The name may sound confusing to those not familiar with the term "hypnogogic". Hypnogigia is a term coined by Dr Andreas Mavromatis which describes the images that you see while in between the waking and sleeping state. These are called hypnogogic images or hypnogogic hallucinations. They are naturally occurring and everyone sees them, especially just before falling asleep.
Some people have found them annoying, especially when they come in the form of simple objects, scenes, or people. Other times, they can be scary, as in taking the shape of a frightening face, and when the mind is more conscious, it's natural for them to be seen as flashes of light.
However, if you practice patience and just explore these images that appear in the darkness, you will eventually find yourself falling into a deeper state of sleep.
The real trick here is having the patience to just sit through these images. Too many times, the sleeper will get bored of paying attention to the images and instead focus on thoughts from the day. To stop from doing this, change your attitude to one that takes an active interest in any image that happens to appear. Just appreciate the images with a sense of curiosity.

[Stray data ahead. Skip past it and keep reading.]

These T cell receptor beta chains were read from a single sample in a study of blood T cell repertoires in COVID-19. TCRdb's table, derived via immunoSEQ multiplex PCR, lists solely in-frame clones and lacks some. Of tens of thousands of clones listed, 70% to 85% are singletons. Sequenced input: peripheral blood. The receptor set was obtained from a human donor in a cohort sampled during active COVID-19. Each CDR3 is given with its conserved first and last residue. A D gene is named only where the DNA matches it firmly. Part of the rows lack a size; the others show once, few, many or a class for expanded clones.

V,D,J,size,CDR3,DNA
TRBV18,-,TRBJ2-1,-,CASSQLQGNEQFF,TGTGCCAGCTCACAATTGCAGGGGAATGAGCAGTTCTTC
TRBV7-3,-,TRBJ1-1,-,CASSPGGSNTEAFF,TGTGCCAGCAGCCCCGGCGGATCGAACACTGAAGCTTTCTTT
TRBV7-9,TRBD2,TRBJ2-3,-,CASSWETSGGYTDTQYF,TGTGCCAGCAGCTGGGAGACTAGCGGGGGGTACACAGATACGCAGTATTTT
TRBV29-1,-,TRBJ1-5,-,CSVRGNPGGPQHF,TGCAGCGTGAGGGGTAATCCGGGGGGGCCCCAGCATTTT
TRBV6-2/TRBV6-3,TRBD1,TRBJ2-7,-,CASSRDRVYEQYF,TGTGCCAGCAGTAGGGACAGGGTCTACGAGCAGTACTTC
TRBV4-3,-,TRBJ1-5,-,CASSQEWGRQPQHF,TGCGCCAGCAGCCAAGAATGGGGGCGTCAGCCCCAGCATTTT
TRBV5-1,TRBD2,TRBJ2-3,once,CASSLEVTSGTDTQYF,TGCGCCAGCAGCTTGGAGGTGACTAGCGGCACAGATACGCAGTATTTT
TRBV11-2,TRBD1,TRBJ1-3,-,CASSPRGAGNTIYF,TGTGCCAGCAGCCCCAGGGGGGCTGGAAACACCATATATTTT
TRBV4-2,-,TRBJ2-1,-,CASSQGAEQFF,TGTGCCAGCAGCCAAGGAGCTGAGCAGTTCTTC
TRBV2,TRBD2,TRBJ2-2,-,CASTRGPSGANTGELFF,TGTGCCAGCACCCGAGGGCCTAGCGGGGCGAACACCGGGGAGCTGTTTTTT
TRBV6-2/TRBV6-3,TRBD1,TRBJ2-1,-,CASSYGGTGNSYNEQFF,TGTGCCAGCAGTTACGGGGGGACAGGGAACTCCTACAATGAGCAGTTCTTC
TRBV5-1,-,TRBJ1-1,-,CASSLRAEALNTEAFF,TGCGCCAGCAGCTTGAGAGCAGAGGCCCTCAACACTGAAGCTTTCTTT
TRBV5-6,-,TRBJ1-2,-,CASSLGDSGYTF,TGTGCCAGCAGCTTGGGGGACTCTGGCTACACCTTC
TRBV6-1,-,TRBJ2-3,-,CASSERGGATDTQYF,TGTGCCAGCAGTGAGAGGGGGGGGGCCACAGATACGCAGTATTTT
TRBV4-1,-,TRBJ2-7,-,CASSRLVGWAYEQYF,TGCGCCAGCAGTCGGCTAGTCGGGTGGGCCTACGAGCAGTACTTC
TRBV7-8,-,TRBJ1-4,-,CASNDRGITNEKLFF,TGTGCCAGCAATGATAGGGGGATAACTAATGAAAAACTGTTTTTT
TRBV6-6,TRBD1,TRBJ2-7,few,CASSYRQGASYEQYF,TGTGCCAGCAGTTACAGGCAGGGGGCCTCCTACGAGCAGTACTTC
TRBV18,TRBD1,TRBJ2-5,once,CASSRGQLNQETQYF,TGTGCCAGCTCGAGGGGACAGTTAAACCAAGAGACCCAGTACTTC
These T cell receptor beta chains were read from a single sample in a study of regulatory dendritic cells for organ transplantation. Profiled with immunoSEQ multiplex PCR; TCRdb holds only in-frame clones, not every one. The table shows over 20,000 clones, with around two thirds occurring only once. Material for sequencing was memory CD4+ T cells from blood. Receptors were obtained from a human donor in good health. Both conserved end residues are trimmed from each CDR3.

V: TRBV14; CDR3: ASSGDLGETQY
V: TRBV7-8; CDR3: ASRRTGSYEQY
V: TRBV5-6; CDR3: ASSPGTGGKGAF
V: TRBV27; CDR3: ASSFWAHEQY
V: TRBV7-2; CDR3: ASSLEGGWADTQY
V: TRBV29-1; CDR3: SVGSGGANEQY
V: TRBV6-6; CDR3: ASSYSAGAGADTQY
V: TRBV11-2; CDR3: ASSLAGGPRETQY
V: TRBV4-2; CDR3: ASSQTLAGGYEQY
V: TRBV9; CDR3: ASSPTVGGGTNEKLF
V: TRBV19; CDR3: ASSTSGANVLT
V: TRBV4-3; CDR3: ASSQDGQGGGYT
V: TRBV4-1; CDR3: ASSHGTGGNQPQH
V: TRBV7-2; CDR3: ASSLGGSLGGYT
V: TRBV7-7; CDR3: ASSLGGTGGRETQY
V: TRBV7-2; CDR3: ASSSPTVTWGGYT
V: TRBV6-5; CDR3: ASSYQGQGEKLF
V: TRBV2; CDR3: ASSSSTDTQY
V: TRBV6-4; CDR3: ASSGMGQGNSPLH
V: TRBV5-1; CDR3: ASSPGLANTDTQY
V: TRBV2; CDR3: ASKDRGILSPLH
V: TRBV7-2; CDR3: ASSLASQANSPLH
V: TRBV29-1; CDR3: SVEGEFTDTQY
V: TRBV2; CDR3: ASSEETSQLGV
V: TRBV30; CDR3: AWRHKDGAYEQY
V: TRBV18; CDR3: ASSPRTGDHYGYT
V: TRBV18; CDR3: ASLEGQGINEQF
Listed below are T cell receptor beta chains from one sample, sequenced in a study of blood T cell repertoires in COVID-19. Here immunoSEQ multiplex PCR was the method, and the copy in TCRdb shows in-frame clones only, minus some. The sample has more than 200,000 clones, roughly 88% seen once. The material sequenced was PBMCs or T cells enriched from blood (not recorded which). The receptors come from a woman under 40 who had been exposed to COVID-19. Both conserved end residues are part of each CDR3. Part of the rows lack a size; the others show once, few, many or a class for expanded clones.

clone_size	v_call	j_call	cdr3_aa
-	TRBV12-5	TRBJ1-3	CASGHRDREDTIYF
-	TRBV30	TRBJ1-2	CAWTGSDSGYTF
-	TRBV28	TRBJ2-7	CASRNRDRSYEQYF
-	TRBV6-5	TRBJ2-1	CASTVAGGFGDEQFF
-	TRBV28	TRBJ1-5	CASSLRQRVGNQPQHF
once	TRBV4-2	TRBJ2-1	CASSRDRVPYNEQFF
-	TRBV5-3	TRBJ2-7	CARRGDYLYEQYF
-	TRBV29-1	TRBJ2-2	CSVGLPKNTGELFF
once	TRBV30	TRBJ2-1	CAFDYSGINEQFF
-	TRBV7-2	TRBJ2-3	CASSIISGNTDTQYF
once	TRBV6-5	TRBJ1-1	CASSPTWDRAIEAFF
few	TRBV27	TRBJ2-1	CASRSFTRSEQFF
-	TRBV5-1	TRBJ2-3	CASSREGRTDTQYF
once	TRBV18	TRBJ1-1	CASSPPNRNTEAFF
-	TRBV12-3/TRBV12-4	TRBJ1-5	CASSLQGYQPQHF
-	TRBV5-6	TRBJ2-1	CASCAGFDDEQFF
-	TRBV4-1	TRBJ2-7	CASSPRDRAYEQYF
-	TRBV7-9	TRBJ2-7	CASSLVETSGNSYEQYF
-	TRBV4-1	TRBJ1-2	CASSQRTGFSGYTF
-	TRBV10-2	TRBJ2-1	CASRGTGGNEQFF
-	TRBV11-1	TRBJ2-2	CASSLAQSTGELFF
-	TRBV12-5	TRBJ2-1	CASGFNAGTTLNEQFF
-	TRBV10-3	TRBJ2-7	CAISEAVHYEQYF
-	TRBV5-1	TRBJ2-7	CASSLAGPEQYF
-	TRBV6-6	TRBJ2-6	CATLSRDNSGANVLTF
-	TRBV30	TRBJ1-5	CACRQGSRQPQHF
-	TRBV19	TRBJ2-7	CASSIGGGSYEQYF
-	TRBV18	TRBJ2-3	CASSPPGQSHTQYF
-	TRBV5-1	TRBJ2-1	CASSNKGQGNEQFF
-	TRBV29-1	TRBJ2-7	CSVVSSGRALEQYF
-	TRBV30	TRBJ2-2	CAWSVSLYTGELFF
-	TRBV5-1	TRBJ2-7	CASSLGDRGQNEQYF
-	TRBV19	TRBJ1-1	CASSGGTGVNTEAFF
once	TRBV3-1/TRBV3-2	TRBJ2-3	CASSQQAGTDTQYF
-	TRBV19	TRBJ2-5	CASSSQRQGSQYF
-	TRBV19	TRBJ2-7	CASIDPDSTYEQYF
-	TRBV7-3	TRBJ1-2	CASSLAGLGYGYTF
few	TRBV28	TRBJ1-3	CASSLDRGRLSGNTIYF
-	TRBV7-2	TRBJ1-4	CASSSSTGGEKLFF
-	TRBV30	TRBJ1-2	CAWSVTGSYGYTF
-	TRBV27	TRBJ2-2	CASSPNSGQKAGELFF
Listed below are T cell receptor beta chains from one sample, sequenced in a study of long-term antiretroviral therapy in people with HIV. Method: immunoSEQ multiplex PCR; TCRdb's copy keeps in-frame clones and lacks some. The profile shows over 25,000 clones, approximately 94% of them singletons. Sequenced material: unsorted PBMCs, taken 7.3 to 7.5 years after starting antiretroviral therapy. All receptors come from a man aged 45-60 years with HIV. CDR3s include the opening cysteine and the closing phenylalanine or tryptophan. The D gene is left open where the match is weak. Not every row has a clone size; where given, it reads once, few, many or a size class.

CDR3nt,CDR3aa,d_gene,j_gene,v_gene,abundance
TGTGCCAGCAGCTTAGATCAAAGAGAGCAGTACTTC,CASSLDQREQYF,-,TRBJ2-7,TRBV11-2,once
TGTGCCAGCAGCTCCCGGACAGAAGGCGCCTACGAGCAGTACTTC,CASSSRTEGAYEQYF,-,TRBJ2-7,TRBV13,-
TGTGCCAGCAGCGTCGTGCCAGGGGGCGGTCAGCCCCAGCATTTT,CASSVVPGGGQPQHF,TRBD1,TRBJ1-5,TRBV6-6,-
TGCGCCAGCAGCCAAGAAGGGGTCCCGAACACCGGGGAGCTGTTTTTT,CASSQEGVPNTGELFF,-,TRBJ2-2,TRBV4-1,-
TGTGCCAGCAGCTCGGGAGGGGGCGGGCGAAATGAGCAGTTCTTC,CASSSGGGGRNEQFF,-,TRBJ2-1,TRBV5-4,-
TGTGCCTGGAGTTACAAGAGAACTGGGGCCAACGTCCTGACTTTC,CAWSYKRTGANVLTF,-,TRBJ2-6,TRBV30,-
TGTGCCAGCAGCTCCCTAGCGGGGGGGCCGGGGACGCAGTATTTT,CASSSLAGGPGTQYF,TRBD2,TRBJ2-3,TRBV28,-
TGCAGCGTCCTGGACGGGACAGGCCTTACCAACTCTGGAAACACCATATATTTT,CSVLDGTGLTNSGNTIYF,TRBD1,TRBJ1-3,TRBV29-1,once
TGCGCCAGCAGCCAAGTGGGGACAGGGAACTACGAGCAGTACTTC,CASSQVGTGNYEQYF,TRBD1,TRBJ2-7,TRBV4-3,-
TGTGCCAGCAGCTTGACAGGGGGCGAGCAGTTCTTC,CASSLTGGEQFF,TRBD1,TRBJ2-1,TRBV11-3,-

What happens is that the static hypnogogic images become dreams. They transform from simple flashes of images, then transform to longer sequences. These longer sequences eventually transform to dreams in themselves as the person has then fallen asleep.
Hypnogogic Exploration (Step-By-Step):
Turn off or dim the lights. Remove all noise distractions from the bedroom.
Close your eyes and allow yourself to relax and just lie there on the bed.
Start looking into the darkness of your closed eyes.
At first it will seem as though there is nothing to see, but pay close attention.
Eventually images will appear. It may be a quick flash of a face...a car...or whatever your subconscious mind dishes out.
Continue to watch these hypnogogic images as they appear and disappear.
Eventually, the images will become longer sequences, rather than just flashing images.